Wasn't Obama the One who would exorcise the Clintonite demons from our midst and cleanse the capital of their sins?

Whatever the merits of any of the president-elect's particular personnel choices, he has hardly betrayed the faith of his supporters -- and in fact has displayed the very character and maturity that they always attributed to him. To say the least, he has showed that he cannot be swayed from exercising his own judgment by the petty backbiting of Washington at its worst. . . .

Whether Obama's appointments make sense can only be judged when those he has chosen have an opportunity to perform -- a caveat that applies to Clinton along with all the others, from Rahm Emanuel as White House chief of staff to Eric Holder as attorney general. But it should now be clear that the president-elect does not share the jaundiced view of the Clinton administration -- or the Clintons -- held so insistently by some of his own supporters. . . .

Meanwhile, the president-elect in his wisdom has repudiated the Clinton-bashing mythology of the '90s. Perhaps that is what he meant when he promised to say goodbye to all the partisan poison of the past.

'Obama Rejects Clinton Derangement Syndrome'

From Big Tent Democrat here.

In all the talk about Hillary at State, I have been remiss in giving President-Elect Obama real credit for performing an incredibly important task for the Democratic Party - his rebuke of Clinton Derangement Syndrome. Via Digby (whose post is also a must read), Eric Boehlert wrote a great piece on the matter:

We've said it before, but we fear we're going to have to make this point many more times in the coming weeks. It's now clear that a portion of the opinion press viewed the historic 2008 campaign through the extremely narrow lens of getting rid of the Clintons; of driving them off the national stage and humiliating the highest profile Democrats of the last 15 years. That's what the campaign was about for them. Not politics or policy or the future of the country. It was about them not liking the Clintons. The campaign represented some sort of deliverance from them.

But now that it's becoming clear that the new Obama team does not necessarily share that deep-seated disdain, and now that it's clear that the media's CDS is not being embraced by a new generation of Democratic Party leaders, some afflicted pundits are very, very angry. What was the point of that election, they demand.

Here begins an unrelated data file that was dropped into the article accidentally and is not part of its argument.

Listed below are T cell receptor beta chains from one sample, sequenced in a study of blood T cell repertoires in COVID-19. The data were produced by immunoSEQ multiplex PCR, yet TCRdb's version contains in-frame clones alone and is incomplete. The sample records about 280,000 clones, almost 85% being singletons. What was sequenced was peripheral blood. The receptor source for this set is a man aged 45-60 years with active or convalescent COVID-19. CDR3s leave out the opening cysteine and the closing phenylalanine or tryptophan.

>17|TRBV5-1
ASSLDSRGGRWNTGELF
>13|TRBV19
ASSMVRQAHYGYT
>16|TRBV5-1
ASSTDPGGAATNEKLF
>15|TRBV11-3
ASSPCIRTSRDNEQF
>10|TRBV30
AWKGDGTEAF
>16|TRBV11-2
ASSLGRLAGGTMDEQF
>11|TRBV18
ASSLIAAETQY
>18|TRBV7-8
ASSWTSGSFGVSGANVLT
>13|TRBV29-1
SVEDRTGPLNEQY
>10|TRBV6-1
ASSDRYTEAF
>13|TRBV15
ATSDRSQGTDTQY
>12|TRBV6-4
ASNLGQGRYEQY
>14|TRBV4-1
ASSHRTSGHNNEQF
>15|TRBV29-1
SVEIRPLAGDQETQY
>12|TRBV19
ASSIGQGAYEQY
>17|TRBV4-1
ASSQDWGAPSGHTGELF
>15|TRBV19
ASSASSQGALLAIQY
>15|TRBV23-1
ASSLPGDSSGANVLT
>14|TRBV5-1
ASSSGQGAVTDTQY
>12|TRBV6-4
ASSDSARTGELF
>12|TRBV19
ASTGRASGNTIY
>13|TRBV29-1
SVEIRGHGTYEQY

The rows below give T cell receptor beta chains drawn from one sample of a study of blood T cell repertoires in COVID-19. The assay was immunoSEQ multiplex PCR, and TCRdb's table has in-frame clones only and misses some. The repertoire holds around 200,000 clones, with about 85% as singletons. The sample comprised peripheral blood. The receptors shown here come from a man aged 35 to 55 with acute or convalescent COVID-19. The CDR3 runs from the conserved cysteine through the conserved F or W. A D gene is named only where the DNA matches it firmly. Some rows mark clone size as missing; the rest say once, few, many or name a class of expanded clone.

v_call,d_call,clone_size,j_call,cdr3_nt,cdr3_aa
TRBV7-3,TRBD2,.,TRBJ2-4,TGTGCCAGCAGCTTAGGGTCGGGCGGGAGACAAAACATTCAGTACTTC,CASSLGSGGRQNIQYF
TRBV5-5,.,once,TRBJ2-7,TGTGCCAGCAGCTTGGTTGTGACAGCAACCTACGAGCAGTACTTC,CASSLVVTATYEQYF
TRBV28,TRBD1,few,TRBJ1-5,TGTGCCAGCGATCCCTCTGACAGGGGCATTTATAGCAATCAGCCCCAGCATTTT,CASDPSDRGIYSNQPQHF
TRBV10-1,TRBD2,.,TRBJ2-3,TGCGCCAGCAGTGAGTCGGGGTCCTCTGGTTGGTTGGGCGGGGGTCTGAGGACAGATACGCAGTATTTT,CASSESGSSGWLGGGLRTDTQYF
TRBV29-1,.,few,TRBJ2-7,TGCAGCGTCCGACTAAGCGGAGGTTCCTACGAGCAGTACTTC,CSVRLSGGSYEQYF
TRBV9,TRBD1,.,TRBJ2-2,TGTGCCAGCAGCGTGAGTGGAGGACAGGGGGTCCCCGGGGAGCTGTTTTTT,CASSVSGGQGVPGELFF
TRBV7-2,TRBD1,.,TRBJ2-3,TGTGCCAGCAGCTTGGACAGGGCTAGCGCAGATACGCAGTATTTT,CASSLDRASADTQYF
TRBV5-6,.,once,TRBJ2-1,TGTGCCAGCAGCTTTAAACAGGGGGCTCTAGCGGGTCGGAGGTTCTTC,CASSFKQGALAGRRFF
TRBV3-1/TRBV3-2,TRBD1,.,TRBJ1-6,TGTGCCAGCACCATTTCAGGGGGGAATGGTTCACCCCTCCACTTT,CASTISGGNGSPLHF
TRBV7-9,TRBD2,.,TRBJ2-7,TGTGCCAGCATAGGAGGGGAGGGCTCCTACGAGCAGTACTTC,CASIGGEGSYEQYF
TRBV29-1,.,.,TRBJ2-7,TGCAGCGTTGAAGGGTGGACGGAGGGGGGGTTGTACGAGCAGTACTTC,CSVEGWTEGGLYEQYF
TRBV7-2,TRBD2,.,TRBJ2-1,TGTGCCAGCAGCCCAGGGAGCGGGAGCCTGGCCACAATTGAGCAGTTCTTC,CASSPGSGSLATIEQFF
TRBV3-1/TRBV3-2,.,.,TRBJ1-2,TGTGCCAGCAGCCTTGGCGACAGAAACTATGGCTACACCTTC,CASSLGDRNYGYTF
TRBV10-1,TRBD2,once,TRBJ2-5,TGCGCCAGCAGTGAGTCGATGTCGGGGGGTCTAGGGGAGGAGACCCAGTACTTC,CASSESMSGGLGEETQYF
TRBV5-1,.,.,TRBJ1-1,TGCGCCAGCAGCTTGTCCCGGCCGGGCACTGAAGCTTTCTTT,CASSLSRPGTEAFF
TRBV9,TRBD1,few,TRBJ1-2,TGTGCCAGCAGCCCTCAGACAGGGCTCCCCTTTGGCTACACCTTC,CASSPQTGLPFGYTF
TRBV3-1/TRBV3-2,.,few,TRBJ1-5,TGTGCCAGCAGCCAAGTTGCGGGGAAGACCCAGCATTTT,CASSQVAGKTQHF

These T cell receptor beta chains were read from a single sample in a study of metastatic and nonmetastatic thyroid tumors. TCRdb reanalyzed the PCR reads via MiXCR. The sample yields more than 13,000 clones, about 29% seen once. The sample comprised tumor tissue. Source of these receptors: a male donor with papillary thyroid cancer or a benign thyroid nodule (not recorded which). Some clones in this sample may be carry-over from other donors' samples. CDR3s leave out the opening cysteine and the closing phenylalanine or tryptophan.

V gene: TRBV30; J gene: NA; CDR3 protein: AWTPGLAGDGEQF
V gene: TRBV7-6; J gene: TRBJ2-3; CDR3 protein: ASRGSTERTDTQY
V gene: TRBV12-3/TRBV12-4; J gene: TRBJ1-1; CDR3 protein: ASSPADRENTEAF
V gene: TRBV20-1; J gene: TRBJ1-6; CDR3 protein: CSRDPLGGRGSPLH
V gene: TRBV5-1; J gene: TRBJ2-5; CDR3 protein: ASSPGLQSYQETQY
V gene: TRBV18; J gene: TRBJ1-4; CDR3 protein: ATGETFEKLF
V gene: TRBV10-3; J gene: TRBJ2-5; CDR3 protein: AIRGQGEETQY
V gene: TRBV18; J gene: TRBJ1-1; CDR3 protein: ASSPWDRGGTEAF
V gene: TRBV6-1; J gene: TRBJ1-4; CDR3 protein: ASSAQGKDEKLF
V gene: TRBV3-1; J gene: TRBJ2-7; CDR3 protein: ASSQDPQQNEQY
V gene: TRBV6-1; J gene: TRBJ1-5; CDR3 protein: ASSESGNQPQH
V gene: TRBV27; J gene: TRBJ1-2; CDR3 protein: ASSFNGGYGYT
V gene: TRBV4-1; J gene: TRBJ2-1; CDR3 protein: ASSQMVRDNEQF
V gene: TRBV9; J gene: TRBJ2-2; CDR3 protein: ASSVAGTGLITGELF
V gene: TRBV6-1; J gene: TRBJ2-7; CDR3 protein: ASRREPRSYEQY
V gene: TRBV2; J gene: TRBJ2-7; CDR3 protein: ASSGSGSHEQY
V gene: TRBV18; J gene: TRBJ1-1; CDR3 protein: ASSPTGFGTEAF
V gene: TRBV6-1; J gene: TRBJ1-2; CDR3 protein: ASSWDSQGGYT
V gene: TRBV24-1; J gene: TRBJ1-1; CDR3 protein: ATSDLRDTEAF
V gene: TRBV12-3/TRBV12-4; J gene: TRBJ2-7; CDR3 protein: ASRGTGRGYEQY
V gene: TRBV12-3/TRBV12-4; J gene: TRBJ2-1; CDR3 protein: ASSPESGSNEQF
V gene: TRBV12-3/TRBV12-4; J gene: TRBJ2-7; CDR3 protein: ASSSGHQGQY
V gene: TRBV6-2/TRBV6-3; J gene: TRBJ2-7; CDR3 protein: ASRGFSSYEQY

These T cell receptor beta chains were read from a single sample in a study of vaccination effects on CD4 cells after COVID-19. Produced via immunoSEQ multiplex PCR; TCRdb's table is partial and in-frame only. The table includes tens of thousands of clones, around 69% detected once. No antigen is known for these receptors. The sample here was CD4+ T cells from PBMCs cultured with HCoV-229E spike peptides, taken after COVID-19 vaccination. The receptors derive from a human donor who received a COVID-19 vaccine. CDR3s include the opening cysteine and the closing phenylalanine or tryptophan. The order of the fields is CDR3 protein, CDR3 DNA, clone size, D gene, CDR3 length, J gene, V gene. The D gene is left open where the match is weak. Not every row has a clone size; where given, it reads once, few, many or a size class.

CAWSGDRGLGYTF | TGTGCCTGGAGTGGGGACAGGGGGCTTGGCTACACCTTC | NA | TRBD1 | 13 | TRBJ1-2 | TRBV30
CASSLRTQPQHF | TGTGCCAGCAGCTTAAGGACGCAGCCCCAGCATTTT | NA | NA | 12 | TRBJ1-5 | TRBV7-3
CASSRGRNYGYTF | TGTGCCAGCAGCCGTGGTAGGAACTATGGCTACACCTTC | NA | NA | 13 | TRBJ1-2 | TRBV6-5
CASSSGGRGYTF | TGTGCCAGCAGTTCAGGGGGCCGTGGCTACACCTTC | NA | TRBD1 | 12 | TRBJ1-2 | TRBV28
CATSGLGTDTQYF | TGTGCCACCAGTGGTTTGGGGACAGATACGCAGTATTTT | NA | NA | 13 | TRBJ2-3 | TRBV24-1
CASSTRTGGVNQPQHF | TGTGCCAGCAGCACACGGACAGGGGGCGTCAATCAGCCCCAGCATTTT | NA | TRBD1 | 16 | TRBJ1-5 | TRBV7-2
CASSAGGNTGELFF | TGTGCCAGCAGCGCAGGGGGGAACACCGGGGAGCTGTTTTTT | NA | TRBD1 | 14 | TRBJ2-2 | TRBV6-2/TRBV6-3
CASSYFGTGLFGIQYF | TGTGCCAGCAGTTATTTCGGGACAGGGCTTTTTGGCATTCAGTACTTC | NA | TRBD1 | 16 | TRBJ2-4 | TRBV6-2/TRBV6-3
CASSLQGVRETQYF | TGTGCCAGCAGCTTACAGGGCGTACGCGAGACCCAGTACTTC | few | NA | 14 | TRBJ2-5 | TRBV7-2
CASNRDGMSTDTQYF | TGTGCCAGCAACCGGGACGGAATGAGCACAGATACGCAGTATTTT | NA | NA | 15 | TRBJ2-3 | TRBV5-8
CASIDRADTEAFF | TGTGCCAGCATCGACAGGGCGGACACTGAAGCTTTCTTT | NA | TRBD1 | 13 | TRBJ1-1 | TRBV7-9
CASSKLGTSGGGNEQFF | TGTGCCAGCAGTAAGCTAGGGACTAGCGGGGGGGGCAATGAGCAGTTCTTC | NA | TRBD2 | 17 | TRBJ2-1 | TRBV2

(Emphasis supplied.) Full disclosure, Eric is a friend of this blog.

Thursday, November 20, 2008

Thursday night

Forget the white vase. I went back to Pier One tonight and got these white birds instead. I thought they were kind of cute and unusual. This is about 10 1/2 inches tall.

About the post below re: the health insurance companies. Ultimately, the U.S. government shouldn't be subsidizing the health insurance companies by helping the American people pay their premiums. I suspect someday that will end. Meanwhile a lot of people in the health insurance business are going to have to find other jobs or retire. My father was in the insurance business himself (and is a Republican), so I can understand the concerns of the insurance companies and their employees. Time for a change, progress, whatever.

I think insurance is a great business (but not when it comes to health care). When I went to Europe after high school, my father got me an appointment with someone at Lloyd's of London (in London), who showed me around Lloyd's, including the main floor, where they ring the bell to signal a disaster (such as the sinking of a ship). (I saw the bell--it's brass. It didn't ring.)

Now that I have my kitchen back (almost), I've been filling the apartment with wonderful cooking smells. The last two nights, I've made myself an egg fried in butter. (At least I can eat again--after that intestinal flu.) You can imagine how upset I was when the minute the kitchen became operable again, I couldn't eat anything but crackers and bananas.

One more day of work, and I'm off for two days. The electrician is coming in on Saturday between 10:30 and 1:30 to finish up the work in the kitchen and install the ceiling fan in this room.

More naked Daniel Radcliff romping onstage

(No, that's not Daniel Radcliff. Click on the arrow.) From Equus.

Find more videos like this on !! omg blog !!

(Via DudeTube)

Health insurance industry sees writing on wall

From Washington Monthly here (via Talk Left).

BRINGING ALL THE HEALTHCARE PIECES TOGETHER.... Following up on Hilzoy's overnight item, momentum for major healthcare reform in the next Congress got a little stronger yesterday, when the health insurance industry said it would support extending coverage to everyone, in exchange for a healthcare mandate for all Americans. Given the insurance industry's role in helping kill the Clinton plan 15 years ago, this is obviously an important development.

Hilzoy noted that the mandate is clearly the right policy, so the insurance industry's demand is arguably a positive development. But then there's the politics -- while the Clinton/Edwards approach included a mandate, Obama's campaign plan didn't. Is this a problem? I doubt it. For one thing, I suspect Obama would be thrilled to have external forces force his hand on this. . . .

From the Wall Street Journal article mentioned in the post (emphasis added):

On Wednesday, the insurance industry's Washington trade group issued a statement saying it could accept new rules requiring companies to cover sick people, as well as healthy ones, as long as all Americans were required to have insurance, with subsidies for those who need them. The declaration by America's Health Insurance Plans is a switch from the industry's long-time opposition to rules that bar the common practice of weeding out customers who are likely to rack up too many bills.